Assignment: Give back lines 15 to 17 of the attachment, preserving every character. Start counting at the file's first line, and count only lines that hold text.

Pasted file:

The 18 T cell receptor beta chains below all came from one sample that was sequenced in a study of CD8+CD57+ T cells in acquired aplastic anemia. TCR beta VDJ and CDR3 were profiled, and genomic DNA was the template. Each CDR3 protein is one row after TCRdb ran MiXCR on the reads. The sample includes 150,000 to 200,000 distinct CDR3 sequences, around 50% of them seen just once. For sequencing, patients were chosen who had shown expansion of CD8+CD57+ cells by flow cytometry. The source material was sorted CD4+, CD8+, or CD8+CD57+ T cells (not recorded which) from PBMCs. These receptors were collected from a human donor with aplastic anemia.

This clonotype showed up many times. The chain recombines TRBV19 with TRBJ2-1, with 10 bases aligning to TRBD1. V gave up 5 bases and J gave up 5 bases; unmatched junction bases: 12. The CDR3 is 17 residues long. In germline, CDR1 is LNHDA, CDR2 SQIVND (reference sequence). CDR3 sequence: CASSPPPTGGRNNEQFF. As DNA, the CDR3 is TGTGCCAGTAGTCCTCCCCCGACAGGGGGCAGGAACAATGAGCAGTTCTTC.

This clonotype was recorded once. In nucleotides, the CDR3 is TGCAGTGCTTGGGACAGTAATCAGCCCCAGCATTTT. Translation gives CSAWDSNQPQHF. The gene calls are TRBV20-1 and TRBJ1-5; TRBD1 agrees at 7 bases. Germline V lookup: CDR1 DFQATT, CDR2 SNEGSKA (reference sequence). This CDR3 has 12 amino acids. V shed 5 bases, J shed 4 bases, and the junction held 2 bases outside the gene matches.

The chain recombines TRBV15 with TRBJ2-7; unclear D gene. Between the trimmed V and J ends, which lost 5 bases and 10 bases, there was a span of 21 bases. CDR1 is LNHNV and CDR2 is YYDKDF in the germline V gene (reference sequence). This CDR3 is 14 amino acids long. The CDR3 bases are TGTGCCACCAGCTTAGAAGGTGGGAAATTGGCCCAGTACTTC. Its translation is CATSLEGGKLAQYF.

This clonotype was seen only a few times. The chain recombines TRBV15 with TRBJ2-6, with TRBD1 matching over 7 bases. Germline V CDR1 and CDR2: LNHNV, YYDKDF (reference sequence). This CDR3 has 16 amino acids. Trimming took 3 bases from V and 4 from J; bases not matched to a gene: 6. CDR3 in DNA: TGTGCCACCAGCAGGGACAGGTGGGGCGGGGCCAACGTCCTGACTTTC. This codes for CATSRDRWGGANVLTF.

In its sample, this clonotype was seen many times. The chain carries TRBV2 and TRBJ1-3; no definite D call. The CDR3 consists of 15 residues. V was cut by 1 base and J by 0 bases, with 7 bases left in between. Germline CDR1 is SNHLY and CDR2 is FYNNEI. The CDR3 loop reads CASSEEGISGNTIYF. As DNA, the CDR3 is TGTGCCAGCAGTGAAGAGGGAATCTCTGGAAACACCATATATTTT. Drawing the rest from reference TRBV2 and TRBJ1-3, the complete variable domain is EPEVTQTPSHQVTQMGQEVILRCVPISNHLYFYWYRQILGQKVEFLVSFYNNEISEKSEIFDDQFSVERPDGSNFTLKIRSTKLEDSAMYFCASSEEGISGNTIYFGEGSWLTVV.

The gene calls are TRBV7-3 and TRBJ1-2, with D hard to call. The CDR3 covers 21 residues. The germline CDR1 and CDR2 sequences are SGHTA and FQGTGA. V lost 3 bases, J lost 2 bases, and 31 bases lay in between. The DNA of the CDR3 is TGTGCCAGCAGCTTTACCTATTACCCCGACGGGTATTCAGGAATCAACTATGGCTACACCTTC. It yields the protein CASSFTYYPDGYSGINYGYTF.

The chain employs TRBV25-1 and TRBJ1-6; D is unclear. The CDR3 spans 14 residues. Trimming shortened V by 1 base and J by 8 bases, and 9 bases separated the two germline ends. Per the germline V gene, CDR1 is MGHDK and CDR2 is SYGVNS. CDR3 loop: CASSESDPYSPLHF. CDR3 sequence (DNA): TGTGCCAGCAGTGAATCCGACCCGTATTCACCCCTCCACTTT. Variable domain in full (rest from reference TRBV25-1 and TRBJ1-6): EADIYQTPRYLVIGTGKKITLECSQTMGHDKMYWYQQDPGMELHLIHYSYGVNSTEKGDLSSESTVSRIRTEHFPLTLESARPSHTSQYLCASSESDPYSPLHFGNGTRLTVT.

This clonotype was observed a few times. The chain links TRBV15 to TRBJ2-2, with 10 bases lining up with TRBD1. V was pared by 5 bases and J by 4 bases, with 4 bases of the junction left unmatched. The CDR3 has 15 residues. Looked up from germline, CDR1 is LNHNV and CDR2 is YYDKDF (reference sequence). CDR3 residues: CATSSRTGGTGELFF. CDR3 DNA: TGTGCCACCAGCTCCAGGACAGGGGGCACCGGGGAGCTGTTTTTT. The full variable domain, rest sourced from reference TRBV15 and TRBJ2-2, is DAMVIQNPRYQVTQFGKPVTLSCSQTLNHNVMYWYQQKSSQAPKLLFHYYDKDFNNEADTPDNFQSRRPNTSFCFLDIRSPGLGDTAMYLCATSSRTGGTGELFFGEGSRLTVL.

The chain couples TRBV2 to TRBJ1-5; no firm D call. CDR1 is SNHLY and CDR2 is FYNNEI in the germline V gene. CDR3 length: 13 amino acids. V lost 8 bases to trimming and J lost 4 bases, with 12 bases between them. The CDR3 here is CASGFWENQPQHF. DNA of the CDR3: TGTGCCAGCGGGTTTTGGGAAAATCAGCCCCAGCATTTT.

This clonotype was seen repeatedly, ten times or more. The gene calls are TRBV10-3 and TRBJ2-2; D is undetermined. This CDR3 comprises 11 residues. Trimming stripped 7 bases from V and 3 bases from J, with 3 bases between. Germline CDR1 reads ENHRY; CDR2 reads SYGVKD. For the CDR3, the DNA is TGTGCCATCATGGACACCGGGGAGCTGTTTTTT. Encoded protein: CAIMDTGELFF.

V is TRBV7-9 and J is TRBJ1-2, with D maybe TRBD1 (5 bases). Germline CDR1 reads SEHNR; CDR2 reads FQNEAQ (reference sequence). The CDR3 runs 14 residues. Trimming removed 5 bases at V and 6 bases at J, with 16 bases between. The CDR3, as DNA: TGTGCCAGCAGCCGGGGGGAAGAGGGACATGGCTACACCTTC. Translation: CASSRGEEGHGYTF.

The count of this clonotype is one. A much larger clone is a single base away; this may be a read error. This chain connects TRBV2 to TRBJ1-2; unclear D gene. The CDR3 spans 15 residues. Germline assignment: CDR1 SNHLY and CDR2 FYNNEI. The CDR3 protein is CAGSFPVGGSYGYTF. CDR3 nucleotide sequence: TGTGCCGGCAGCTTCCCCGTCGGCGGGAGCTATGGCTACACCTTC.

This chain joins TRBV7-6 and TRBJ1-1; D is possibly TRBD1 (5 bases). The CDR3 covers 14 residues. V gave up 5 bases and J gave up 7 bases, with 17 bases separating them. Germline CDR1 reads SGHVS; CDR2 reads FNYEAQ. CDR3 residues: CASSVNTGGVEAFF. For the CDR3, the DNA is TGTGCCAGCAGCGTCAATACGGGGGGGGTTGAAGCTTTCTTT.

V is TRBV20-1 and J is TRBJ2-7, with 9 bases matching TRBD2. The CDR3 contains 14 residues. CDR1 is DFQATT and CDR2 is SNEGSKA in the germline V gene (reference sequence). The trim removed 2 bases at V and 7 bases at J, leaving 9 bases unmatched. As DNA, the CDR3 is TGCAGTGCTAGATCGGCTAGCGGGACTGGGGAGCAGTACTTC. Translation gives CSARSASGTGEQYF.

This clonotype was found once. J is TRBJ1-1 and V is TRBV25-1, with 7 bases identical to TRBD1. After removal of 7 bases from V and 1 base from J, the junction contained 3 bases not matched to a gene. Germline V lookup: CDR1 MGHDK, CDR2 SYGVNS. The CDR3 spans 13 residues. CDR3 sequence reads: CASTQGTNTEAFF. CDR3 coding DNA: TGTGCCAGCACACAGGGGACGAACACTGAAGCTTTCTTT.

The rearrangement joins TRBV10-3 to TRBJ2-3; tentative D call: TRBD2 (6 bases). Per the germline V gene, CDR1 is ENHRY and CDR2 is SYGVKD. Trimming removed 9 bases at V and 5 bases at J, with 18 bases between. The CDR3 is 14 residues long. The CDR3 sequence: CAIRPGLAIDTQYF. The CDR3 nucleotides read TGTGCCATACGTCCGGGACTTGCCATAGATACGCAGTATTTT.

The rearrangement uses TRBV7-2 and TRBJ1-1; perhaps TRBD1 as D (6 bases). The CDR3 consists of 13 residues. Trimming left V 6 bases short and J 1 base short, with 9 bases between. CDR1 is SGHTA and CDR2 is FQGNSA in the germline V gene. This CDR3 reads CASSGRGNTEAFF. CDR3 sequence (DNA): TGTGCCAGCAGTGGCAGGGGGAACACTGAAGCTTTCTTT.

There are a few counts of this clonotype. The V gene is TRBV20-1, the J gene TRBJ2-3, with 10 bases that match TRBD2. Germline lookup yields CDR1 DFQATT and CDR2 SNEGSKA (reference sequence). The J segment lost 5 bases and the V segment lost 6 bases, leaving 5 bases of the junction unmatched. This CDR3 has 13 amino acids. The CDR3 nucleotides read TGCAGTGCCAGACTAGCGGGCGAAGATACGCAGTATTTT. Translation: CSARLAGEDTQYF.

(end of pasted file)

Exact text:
V is TRBV20-1 and J is TRBJ2-7, with 9 bases matching TRBD2. The CDR3 contains 14 residues. CDR1 is DFQATT and CDR2 is SNEGSKA in the germline V gene (reference sequence). The trim removed 2 bases at V and 7 bases at J, leaving 9 bases unmatched. As DNA, the CDR3 is TGCAGTGCTAGATCGGCTAGCGGGACTGGGGAGCAGTACTTC. Translation gives CSARSASGTGEQYF.

This clonotype was found once. J is TRBJ1-1 and V is TRBV25-1, with 7 bases identical to TRBD1. After removal of 7 bases from V and 1 base from J, the junction contained 3 bases not matched to a gene. Germline V lookup: CDR1 MGHDK, CDR2 SYGVNS. The CDR3 spans 13 residues. CDR3 sequence reads: CASTQGTNTEAFF. CDR3 coding DNA: TGTGCCAGCACACAGGGGACGAACACTGAAGCTTTCTTT.

The rearrangement joins TRBV10-3 to TRBJ2-3; tentative D call: TRBD2 (6 bases). Per the germline V gene, CDR1 is ENHRY and CDR2 is SYGVKD. Trimming removed 9 bases at V and 5 bases at J, with 18 bases between. The CDR3 is 14 residues long. The CDR3 sequence: CAIRPGLAIDTQYF. The CDR3 nucleotides read TGTGCCATACGTCCGGGACTTGCCATAGATACGCAGTATTTT.